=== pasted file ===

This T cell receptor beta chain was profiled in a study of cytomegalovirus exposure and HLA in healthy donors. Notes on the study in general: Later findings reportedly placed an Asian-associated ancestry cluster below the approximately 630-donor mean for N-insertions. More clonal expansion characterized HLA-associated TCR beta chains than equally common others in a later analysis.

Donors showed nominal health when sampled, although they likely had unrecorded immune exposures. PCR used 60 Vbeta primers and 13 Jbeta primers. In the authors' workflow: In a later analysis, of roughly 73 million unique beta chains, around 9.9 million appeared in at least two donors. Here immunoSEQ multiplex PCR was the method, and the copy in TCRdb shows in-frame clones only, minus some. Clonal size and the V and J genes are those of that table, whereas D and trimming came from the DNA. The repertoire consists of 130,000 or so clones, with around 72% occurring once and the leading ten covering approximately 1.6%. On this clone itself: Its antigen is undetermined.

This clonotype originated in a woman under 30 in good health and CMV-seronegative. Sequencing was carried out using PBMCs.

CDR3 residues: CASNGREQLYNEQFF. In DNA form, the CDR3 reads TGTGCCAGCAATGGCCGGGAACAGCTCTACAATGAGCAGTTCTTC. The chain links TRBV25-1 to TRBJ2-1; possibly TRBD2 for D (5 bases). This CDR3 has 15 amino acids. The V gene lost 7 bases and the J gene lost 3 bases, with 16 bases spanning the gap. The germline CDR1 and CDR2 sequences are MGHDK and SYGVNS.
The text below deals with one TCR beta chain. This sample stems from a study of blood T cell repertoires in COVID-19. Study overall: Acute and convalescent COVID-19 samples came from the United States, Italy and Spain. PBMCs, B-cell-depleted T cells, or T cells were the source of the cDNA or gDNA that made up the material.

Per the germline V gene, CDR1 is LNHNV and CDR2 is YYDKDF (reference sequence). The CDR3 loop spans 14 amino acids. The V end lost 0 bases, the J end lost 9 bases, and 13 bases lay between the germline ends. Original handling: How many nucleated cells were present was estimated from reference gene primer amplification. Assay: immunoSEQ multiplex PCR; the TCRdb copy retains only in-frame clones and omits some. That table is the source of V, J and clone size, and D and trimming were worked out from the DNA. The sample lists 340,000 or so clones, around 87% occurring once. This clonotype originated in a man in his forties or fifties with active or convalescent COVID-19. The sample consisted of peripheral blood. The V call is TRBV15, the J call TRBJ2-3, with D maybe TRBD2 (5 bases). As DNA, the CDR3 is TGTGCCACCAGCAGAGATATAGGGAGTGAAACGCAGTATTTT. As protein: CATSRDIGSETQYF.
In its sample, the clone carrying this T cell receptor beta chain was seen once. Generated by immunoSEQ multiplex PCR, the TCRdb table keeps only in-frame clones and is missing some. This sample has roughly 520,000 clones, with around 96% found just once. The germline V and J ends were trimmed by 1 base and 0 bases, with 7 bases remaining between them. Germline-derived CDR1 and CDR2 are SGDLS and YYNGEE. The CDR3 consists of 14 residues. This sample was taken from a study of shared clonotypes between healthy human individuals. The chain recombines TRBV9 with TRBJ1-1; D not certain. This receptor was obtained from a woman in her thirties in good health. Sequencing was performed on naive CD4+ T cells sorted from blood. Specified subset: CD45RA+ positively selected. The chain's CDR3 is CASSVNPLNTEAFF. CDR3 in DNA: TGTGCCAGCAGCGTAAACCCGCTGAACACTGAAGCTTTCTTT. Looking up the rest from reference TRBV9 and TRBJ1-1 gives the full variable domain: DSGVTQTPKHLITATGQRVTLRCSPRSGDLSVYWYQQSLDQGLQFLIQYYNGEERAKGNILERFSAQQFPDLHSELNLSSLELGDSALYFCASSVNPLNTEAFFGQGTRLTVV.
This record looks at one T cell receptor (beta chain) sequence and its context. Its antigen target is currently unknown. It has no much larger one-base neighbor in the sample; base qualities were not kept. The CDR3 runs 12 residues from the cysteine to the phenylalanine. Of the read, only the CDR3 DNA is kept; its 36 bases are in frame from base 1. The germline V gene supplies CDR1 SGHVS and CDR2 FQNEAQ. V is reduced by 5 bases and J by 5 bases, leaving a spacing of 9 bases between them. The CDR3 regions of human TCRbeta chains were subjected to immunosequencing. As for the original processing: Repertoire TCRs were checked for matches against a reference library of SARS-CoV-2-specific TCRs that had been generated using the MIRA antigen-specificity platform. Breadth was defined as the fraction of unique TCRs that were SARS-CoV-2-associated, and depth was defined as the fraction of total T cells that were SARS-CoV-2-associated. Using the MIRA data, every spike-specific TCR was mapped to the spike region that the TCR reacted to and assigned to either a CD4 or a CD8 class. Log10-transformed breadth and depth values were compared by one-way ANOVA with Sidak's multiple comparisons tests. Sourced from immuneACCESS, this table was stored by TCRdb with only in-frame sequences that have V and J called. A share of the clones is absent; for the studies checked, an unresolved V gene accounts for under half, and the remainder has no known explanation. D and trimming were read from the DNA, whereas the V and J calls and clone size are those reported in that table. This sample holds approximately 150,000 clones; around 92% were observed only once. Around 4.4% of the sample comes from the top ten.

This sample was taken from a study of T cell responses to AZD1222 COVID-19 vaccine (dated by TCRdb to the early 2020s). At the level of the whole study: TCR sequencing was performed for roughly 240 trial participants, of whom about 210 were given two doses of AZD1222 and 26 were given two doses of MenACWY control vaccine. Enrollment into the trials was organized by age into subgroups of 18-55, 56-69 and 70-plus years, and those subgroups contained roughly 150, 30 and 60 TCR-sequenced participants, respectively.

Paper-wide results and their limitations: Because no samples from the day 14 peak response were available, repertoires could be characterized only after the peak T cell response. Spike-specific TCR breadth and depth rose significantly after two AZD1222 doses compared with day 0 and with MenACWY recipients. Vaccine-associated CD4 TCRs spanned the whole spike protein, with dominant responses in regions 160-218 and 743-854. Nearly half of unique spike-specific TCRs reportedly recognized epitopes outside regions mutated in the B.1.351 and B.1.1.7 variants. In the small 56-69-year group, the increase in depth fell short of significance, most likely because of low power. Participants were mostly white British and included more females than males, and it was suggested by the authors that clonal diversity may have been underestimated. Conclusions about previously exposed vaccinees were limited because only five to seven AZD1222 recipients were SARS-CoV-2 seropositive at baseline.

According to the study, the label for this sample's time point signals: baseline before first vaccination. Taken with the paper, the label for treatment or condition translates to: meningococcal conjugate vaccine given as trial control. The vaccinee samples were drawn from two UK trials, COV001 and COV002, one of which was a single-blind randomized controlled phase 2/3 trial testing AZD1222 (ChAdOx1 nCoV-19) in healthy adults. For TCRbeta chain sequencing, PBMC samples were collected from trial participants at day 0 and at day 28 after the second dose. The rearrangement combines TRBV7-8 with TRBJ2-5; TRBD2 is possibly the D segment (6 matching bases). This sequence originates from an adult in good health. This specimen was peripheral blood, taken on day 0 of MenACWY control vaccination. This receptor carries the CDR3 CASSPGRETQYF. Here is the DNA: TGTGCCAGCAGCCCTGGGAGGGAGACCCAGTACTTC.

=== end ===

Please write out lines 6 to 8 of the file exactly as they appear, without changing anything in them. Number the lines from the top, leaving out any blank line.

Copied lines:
Per the germline V gene, CDR1 is LNHNV and CDR2 is YYDKDF (reference sequence). The CDR3 loop spans 14 amino acids. The V end lost 0 bases, the J end lost 9 bases, and 13 bases lay between the germline ends. Original handling: How many nucleated cells were present was estimated from reference gene primer amplification. Assay: immunoSEQ multiplex PCR; the TCRdb copy retains only in-frame clones and omits some. That table is the source of V, J and clone size, and D and trimming were worked out from the DNA. The sample lists 340,000 or so clones, around 87% occurring once. This clonotype originated in a man in his forties or fifties with active or convalescent COVID-19. The sample consisted of peripheral blood. The V call is TRBV15, the J call TRBJ2-3, with D maybe TRBD2 (5 bases). As DNA, the CDR3 is TGTGCCACCAGCAGAGATATAGGGAGTGAAACGCAGTATTTT. As protein: CATSRDIGSETQYF.
In its sample, the clone carrying this T cell receptor beta chain was seen once. Generated by immunoSEQ multiplex PCR, the TCRdb table keeps only in-frame clones and is missing some. This sample has roughly 520,000 clones, with around 96% found just once. The germline V and J ends were trimmed by 1 base and 0 bases, with 7 bases remaining between them. Germline-derived CDR1 and CDR2 are SGDLS and YYNGEE. The CDR3 consists of 14 residues. This sample was taken from a study of shared clonotypes between healthy human individuals. The chain recombines TRBV9 with TRBJ1-1; D not certain. This receptor was obtained from a woman in her thirties in good health. Sequencing was performed on naive CD4+ T cells sorted from blood. Specified subset: CD45RA+ positively selected. The chain's CDR3 is CASSVNPLNTEAFF. CDR3 in DNA: TGTGCCAGCAGCGTAAACCCGCTGAACACTGAAGCTTTCTTT. Looking up the rest from reference TRBV9 and TRBJ1-1 gives the full variable domain: DSGVTQTPKHLITATGQRVTLRCSPRSGDLSVYWYQQSLDQGLQFLIQYYNGEERAKGNILERFSAQQFPDLHSELNLSSLELGDSALYFCASSVNPLNTEAFFGQGTRLTVV.
This record looks at one T cell receptor (beta chain) sequence and its context. Its antigen target is currently unknown. It has no much larger one-base neighbor in the sample; base qualities were not kept. The CDR3 runs 12 residues from the cysteine to the phenylalanine. Of the read, only the CDR3 DNA is kept; its 36 bases are in frame from base 1. The germline V gene supplies CDR1 SGHVS and CDR2 FQNEAQ. V is reduced by 5 bases and J by 5 bases, leaving a spacing of 9 bases between them. The CDR3 regions of human TCRbeta chains were subjected to immunosequencing. As for the original processing: Repertoire TCRs were checked for matches against a reference library of SARS-CoV-2-specific TCRs that had been generated using the MIRA antigen-specificity platform. Breadth was defined as the fraction of unique TCRs that were SARS-CoV-2-associated, and depth was defined as the fraction of total T cells that were SARS-CoV-2-associated. Using the MIRA data, every spike-specific TCR was mapped to the spike region that the TCR reacted to and assigned to either a CD4 or a CD8 class. Log10-transformed breadth and depth values were compared by one-way ANOVA with Sidak's multiple comparisons tests. Sourced from immuneACCESS, this table was stored by TCRdb with only in-frame sequences that have V and J called. A share of the clones is absent; for the studies checked, an unresolved V gene accounts for under half, and the remainder has no known explanation. D and trimming were read from the DNA, whereas the V and J calls and clone size are those reported in that table. This sample holds approximately 150,000 clones; around 92% were observed only once. Around 4.4% of the sample comes from the top ten.